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© Author(s) 2018. This work is distributed under
the Creative Commons Attribution 4.0 License.
© Author(s) 2018. This work is distributed under
the Creative Commons Attribution 4.0 License.

Research article 26 Oct 2018

Research article | 26 Oct 2018

Review status
This discussion paper is a preprint. It is a manuscript under review for the journal Atmospheric Chemistry and Physics (ACP).

The impact of measures to reduce road dust, evaluated for a street canyon in Helsinki

Ana Stojiljkovic1, Mari Kauhaniemi2, Jaakko Kukkonen2, Kaarle Kupiainen1, Ari Karppinen2, Bruce Rolstad Denby3, Anu Kousa4, Jarkko V. Niemi4, and Matthias Ketzel5 Ana Stojiljkovic et al.
  • 1Finnish Environment Institute (SYKE), Helsinki, P.O.Box 140, FI-00251, Helsinki, Finland
  • 2Finnish Meteorological Institute, Helsinki, P.O. Box 503, FI-00101, Helsinki
  • 3Norwegian Meteorological Institute, P.O. Box 43, Blindern, NO-0313 Oslo, Norway
  • 4Helsinki Region Environmental Services Authority, P.O.Box 100, FI-00066, Helsinki, Finland
  • 5Department of Environmental Science, Aarhus University, P.O. Box 358, DK-4000, Roskilde, Denmark

Abstract. We have evaluated numerically how effective a few selected measures would be for reducing road dust. The selected measures included the reduction of the use of studded tyres in light-duty vehicles and phasing-out of salt or sand in traction control. We have evaluated these measures for a street canyon location in central Helsinki, for four years (2007–2009 and 2014). Air quality measurements were conducted in the street canyon for two years, 2009 and 2014. Two road dust emission models, NORTRIP and FORE, were applied in combination with the street canyon dispersion model OSPM to compute the street increments of PM10 within the street canyon. The predicted concentrations were compared with the air quality measurements. Both models reproduced the seasonal variability of the PM10 concentrations but under-predicted the yearly mean values. It was found that the largest reductions of concentrations could potentially be achieved by reducing the fraction of vehicles that use studded tyres. For instance, a 30 % percent decrease in the number of vehicles using studded tyres would result in an average decrease of the non-exhaust increment of PM10 from 10 to 22 %, depending on the model used and the year considered. The corresponding decrease after removal of sanding and salting would be from 4 % and 20 % and from 0.1 % to 4 %, respectively. The results can be used for finding optimal strategies for reducing the high springtime particulate matter concentrations originated from road dust.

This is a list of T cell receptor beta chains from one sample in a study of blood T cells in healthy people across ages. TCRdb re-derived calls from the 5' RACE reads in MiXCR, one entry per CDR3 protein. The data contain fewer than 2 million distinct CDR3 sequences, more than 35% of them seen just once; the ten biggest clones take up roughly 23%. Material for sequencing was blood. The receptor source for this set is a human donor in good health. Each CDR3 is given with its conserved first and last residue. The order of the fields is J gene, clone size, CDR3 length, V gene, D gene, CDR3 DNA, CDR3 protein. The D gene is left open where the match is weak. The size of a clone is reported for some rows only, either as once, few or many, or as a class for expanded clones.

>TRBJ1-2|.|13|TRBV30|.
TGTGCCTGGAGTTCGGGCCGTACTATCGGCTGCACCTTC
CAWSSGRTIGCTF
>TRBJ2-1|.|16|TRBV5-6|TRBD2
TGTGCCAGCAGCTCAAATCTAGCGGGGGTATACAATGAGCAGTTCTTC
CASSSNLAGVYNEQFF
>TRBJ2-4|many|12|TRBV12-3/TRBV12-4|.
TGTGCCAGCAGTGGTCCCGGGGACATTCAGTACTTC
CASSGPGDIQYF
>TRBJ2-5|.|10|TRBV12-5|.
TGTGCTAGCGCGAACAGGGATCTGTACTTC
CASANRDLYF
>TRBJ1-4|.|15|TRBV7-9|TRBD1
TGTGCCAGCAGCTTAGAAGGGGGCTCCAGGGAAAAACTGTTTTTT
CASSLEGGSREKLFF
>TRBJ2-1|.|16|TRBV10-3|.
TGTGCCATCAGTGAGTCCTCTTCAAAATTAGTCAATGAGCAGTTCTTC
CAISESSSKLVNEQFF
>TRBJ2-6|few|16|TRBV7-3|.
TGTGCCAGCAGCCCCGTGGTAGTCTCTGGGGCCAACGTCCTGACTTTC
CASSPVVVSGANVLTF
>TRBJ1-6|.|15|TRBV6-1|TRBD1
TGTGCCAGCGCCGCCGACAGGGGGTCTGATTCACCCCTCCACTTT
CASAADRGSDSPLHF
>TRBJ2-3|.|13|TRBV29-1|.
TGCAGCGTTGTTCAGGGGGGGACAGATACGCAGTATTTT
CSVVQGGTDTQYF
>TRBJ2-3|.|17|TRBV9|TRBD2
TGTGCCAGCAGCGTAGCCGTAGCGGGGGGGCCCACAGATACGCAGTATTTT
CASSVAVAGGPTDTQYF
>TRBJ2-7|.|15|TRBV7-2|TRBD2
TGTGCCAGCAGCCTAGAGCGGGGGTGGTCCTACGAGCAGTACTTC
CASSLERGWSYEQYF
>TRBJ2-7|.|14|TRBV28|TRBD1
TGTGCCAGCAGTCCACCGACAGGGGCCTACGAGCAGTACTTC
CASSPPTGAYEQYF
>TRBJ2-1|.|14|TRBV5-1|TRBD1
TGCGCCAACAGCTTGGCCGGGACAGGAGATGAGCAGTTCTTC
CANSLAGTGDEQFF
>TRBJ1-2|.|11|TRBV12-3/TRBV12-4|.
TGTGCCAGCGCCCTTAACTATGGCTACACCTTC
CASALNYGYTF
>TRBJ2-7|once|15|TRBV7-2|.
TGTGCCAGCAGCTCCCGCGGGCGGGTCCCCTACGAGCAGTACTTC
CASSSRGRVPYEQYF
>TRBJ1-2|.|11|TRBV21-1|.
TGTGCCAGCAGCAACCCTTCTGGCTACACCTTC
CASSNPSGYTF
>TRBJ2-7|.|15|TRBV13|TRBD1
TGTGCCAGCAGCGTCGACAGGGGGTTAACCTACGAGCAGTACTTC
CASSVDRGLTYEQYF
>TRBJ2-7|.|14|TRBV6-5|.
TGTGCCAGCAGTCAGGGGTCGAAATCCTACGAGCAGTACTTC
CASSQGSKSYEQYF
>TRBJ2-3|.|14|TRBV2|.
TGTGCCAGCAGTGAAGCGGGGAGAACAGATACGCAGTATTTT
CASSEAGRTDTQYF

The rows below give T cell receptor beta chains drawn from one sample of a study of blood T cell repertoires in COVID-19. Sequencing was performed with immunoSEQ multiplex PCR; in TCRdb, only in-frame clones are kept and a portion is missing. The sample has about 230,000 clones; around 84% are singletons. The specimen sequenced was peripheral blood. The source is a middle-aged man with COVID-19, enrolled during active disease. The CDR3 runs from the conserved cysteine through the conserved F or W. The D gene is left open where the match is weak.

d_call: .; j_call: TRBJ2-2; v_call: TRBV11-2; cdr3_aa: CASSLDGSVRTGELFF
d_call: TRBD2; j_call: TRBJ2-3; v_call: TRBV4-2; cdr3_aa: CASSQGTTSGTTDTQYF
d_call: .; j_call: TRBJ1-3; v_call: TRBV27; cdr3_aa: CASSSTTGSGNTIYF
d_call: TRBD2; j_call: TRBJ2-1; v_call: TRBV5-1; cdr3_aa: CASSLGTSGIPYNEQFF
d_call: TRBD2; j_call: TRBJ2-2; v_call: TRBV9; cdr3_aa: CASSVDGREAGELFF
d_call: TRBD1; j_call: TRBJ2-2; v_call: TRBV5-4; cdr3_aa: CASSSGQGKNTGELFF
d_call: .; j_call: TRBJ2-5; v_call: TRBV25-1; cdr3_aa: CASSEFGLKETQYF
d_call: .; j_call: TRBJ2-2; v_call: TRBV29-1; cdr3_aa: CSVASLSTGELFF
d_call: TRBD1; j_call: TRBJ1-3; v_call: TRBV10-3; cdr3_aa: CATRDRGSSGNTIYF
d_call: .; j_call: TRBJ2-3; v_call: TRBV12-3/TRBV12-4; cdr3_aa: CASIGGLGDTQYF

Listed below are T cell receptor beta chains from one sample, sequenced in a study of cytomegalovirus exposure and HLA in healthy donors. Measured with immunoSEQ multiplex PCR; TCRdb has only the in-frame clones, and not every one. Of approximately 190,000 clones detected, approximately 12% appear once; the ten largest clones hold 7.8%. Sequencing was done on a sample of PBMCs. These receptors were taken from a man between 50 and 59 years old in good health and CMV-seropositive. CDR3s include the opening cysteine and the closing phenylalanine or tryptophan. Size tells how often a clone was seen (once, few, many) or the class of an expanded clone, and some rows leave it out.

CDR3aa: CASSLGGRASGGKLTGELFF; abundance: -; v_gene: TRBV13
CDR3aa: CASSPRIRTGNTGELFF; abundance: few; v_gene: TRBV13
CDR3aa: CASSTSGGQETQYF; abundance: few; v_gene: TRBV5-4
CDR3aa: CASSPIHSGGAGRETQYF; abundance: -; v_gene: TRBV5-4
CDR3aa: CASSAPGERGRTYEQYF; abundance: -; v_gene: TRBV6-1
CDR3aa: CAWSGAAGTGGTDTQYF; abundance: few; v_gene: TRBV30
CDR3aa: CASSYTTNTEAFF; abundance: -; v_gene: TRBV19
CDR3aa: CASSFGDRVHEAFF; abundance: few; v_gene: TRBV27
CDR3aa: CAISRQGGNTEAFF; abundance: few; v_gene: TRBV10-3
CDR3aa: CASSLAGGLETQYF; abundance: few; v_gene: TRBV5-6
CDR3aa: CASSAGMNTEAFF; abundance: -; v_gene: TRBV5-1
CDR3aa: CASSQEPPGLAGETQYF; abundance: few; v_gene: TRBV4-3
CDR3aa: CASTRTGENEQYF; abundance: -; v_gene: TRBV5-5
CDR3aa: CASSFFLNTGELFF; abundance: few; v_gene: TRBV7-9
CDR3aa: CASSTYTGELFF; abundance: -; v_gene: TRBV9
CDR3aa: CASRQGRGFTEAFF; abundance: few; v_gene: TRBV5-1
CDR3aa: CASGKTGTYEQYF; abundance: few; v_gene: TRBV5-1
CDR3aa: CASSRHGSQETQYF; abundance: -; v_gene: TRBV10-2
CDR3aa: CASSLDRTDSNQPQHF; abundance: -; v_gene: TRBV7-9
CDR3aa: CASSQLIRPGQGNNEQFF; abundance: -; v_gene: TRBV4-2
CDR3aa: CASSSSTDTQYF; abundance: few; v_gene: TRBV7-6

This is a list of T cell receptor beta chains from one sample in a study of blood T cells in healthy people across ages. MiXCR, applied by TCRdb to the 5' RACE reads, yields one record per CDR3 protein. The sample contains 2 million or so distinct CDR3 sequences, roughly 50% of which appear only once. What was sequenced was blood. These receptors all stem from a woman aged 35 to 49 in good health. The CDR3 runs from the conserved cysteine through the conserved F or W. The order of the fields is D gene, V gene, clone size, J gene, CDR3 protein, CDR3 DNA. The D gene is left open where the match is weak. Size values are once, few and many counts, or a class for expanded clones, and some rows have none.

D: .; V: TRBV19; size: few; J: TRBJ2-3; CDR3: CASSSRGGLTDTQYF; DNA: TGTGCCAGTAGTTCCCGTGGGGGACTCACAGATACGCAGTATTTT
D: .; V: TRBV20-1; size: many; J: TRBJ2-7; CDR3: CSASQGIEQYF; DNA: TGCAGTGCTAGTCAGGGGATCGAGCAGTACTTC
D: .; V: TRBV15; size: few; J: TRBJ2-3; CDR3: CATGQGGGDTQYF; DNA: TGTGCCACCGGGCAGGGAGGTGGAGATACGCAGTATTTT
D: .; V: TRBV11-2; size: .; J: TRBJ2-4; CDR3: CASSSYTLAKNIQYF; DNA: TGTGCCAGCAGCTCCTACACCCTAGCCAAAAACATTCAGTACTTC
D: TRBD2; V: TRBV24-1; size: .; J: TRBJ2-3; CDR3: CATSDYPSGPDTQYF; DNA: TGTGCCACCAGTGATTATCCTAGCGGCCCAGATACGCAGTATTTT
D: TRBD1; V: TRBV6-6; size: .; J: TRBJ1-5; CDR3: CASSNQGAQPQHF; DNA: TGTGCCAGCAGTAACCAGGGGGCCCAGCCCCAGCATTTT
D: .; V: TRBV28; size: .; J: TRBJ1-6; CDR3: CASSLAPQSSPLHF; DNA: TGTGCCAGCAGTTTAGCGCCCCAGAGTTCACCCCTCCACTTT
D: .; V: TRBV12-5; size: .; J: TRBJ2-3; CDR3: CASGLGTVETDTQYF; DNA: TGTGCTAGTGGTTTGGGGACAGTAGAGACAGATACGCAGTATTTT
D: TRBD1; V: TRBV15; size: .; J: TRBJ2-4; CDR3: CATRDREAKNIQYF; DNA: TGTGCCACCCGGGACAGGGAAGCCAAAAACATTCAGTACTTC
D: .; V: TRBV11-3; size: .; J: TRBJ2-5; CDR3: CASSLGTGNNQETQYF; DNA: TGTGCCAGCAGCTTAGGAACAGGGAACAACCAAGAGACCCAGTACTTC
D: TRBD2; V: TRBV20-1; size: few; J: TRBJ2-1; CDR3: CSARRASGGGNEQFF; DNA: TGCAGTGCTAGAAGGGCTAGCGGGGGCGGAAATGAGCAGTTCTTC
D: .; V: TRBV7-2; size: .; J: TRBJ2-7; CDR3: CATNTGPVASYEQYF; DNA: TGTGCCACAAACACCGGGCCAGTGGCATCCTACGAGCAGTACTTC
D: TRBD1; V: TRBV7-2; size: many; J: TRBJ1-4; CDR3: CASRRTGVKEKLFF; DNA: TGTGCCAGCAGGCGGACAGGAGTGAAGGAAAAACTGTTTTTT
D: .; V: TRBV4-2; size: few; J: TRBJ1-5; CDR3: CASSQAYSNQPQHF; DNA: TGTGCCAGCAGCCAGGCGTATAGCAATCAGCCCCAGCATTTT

Ana Stojiljkovic et al.
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Status: final response (author comments only)
Status: final response (author comments only)
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Ana Stojiljkovic et al.
Ana Stojiljkovic et al.
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Publications Copernicus
Short summary
Nordic countries experience deterioration of air quality in springtime due to high PM10 concentrations. Non-exhaust emissions from vehicular traffic are regarded as the most significant source of particulate air pollution during this part of the year. The results from this study demonstrate that changes in the winter tyre types as well as the adjustments of the road maintenance could substantially reduce the non-exhaust emissions.
Nordic countries experience deterioration of air quality in springtime due to high PM10...